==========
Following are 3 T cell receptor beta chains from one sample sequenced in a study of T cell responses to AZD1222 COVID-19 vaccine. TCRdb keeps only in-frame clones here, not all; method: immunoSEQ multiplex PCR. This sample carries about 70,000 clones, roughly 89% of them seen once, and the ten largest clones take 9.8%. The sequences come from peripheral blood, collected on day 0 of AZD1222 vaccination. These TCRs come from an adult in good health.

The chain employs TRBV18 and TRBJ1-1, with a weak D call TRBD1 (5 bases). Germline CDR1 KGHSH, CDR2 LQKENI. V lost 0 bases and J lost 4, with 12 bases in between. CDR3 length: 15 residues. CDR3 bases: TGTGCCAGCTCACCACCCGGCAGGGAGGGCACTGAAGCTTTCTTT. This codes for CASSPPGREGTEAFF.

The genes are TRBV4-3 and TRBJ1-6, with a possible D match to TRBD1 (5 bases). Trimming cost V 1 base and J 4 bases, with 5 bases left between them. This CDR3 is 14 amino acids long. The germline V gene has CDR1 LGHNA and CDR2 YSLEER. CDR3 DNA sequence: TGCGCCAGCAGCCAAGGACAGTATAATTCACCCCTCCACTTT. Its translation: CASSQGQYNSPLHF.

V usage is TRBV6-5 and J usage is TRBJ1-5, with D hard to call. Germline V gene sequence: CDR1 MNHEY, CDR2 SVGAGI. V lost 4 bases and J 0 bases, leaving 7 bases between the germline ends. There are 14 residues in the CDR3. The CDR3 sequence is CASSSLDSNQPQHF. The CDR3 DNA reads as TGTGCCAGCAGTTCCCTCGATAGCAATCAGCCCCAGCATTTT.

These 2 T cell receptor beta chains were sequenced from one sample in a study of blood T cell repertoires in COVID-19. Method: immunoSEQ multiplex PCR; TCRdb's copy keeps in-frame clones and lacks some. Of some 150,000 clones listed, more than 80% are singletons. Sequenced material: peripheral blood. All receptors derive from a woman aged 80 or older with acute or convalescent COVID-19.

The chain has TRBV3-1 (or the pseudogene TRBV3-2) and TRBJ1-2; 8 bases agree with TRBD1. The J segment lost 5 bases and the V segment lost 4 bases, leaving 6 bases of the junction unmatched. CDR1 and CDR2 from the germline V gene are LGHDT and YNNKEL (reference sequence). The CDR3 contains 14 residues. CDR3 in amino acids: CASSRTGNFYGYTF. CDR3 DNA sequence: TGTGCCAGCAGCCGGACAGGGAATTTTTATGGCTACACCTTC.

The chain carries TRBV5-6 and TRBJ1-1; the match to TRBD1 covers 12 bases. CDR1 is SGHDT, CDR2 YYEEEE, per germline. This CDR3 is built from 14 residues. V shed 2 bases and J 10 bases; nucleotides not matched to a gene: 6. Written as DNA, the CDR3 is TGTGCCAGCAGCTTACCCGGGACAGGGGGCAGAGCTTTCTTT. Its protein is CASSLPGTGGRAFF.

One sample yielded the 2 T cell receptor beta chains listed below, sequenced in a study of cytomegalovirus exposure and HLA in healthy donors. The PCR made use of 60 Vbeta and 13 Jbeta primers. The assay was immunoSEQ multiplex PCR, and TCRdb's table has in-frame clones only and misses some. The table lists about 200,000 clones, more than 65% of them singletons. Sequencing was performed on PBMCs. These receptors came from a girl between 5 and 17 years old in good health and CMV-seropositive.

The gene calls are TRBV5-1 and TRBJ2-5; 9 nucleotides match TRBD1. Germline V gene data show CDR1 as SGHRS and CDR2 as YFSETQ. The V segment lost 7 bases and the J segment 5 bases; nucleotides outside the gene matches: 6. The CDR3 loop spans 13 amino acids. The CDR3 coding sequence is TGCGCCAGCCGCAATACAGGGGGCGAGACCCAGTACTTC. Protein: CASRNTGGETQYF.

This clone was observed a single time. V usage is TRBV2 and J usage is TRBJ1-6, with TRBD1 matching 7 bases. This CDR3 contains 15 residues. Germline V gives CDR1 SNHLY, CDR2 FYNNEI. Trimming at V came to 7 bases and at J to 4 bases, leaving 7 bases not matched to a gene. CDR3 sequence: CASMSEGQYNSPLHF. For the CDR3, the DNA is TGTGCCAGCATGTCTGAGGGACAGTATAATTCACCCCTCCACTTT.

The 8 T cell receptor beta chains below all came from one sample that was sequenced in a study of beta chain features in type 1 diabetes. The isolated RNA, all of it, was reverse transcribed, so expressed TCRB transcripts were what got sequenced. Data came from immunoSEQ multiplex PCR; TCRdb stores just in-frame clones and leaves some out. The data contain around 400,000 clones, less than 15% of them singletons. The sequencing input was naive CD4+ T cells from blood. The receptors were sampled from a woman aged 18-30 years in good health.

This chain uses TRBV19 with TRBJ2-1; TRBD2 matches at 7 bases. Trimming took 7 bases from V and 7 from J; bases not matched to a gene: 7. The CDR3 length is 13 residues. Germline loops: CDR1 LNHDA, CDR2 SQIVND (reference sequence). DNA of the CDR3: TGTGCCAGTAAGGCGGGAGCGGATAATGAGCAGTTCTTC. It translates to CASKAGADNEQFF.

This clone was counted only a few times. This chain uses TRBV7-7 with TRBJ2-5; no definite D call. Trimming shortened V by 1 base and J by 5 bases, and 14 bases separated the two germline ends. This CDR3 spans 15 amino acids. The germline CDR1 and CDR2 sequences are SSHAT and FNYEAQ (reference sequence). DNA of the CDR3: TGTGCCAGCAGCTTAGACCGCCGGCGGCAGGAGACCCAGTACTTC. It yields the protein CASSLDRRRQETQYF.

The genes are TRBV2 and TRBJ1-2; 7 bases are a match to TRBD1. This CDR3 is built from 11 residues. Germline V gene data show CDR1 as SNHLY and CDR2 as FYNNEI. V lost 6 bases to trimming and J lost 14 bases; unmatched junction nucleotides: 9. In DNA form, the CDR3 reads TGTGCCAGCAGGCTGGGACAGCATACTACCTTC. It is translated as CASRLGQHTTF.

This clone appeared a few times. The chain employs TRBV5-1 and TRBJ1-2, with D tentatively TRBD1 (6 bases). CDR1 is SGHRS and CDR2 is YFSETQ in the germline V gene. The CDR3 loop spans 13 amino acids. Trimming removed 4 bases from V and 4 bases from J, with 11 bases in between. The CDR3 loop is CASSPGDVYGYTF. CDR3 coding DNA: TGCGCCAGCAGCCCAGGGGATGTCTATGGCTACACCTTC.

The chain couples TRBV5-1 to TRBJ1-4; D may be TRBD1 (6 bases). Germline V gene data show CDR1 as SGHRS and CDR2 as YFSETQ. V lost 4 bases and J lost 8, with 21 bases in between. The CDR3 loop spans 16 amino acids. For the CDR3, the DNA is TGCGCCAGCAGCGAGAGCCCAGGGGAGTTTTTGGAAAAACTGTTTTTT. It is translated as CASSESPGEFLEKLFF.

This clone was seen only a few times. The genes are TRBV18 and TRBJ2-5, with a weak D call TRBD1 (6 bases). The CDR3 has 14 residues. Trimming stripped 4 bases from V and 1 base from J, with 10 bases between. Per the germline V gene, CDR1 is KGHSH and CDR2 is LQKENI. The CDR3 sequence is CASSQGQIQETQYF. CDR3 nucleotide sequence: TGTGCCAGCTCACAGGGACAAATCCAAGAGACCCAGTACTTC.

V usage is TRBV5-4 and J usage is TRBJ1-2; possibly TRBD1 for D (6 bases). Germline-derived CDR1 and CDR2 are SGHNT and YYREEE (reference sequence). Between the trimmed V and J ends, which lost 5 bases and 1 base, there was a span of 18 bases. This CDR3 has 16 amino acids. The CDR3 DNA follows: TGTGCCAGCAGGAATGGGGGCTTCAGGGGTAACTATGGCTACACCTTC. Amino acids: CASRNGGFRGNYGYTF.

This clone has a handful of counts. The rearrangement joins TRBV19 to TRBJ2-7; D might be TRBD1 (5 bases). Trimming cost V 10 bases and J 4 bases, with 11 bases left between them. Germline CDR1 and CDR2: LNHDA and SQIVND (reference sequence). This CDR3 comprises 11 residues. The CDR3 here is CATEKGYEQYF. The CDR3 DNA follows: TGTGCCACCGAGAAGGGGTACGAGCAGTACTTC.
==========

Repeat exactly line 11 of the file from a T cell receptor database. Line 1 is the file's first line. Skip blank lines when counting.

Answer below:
The 8 T cell receptor beta chains below all came from one sample that was sequenced in a study of beta chain features in type 1 diabetes. The isolated RNA, all of it, was reverse transcribed, so expressed TCRB transcripts were what got sequenced. Data came from immunoSEQ multiplex PCR; TCRdb stores just in-frame clones and leaves some out. The data contain around 400,000 clones, less than 15% of them singletons. The sequencing input was naive CD4+ T cells from blood. The receptors were sampled from a woman aged 18-30 years in good health.